COVID-19: Lessons Not Always Learned (briefing note n°13 2021)

Grunewald, F.
Publication language
Date published
15 Feb 2021
Research, reports and studies
COVID-19, Epidemics & pandemics, Health, Response and recovery, Global Forum
Groupe URD

Once the pandemic was declared, Groupe URD rapidly began work on producing a series of key messages , setting up at the same time a Covid-19 “observatory”. This thirteenth note is intended to sum up the situation thus far, and look ahead, as indicated in the three subheadings set out above.

Over the past 20 years, the international community has learnt a good deal about the management of SRAS-type infections. It has ten years of Ebola experience and has been confronted by multiple cholera epidemics. Such health emergencies destabilise society and cause economic breakdown. So what can be done in terms of managing the health, human, social and economic consequences? How may public health systems be improved so that they become more alert, prepared and capable of managing crises which put them under intense pressure? The realisation of the ease with which epidemics cross borders and continents has led to international cooperation but also to new forms of competition.

Managing epidemics and pandemics requires political decision-making, some of it difficult, often painful at many levels, with part of the difficulty being the general uncertainty and the many unknowns of a health emergency. Each country’s individual controversies and the controversies between one country and another represent both an opportunity - this is a chance for a citizens’ debate – and a danger. We have seen the power controversies have to promote alternative truths and conspiracy theories and to put obstructions in the way of measures required as a response to the emergency. In this context, we have also seen and noted the importance of honest, unpretentious discourse. We have seen the value of forward planning, of political courage. These are integral parts of the social dialogue. Without them, even the best of vaccines will not protect us.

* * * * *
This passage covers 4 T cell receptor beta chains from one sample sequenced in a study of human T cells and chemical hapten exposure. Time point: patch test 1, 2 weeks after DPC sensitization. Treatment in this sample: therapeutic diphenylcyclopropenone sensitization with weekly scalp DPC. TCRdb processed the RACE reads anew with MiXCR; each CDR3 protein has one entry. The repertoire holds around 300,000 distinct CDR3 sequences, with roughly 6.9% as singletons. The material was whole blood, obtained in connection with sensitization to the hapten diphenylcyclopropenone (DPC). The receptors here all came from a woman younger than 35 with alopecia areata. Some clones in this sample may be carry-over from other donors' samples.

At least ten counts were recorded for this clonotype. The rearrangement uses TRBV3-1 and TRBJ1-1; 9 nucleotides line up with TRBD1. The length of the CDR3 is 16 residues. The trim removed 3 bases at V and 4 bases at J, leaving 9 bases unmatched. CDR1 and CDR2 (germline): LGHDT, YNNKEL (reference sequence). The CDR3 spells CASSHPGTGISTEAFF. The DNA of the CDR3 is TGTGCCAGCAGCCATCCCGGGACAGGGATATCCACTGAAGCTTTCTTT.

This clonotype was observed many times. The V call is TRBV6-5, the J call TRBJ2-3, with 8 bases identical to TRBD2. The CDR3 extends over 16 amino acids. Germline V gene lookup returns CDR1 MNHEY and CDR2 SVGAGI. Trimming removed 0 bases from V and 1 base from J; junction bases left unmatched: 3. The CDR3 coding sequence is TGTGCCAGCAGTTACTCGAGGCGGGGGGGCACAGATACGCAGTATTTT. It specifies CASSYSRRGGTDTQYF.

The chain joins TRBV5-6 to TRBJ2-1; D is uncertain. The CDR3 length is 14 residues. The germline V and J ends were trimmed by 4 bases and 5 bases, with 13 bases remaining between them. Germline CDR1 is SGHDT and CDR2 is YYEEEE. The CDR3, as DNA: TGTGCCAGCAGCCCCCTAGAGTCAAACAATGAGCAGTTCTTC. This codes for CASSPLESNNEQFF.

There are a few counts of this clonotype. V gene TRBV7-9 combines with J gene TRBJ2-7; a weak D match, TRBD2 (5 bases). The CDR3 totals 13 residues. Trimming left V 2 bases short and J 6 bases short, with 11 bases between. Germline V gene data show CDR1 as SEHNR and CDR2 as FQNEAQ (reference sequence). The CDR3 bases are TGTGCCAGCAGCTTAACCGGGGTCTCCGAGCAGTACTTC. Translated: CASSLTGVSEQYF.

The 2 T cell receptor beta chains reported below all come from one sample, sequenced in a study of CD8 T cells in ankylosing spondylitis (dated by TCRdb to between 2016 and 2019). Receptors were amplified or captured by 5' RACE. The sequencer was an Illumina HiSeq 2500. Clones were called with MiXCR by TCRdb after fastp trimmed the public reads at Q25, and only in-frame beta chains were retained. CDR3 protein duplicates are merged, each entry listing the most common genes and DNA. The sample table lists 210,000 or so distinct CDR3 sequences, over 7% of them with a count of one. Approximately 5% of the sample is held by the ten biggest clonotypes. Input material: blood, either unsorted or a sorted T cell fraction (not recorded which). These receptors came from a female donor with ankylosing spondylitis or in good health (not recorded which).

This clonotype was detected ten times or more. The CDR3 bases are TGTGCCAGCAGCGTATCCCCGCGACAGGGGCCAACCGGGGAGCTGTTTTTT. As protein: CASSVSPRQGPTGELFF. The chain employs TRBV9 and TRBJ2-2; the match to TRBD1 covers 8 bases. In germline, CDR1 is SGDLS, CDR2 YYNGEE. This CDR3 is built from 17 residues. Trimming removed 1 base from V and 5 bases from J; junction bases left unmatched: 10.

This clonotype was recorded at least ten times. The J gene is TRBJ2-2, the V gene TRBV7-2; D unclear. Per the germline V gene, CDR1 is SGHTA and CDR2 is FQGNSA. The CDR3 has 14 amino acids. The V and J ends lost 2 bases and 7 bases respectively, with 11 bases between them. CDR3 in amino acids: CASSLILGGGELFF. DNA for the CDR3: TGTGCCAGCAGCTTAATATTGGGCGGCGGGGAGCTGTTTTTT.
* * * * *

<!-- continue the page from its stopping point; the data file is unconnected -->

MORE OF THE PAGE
Grunewald, F.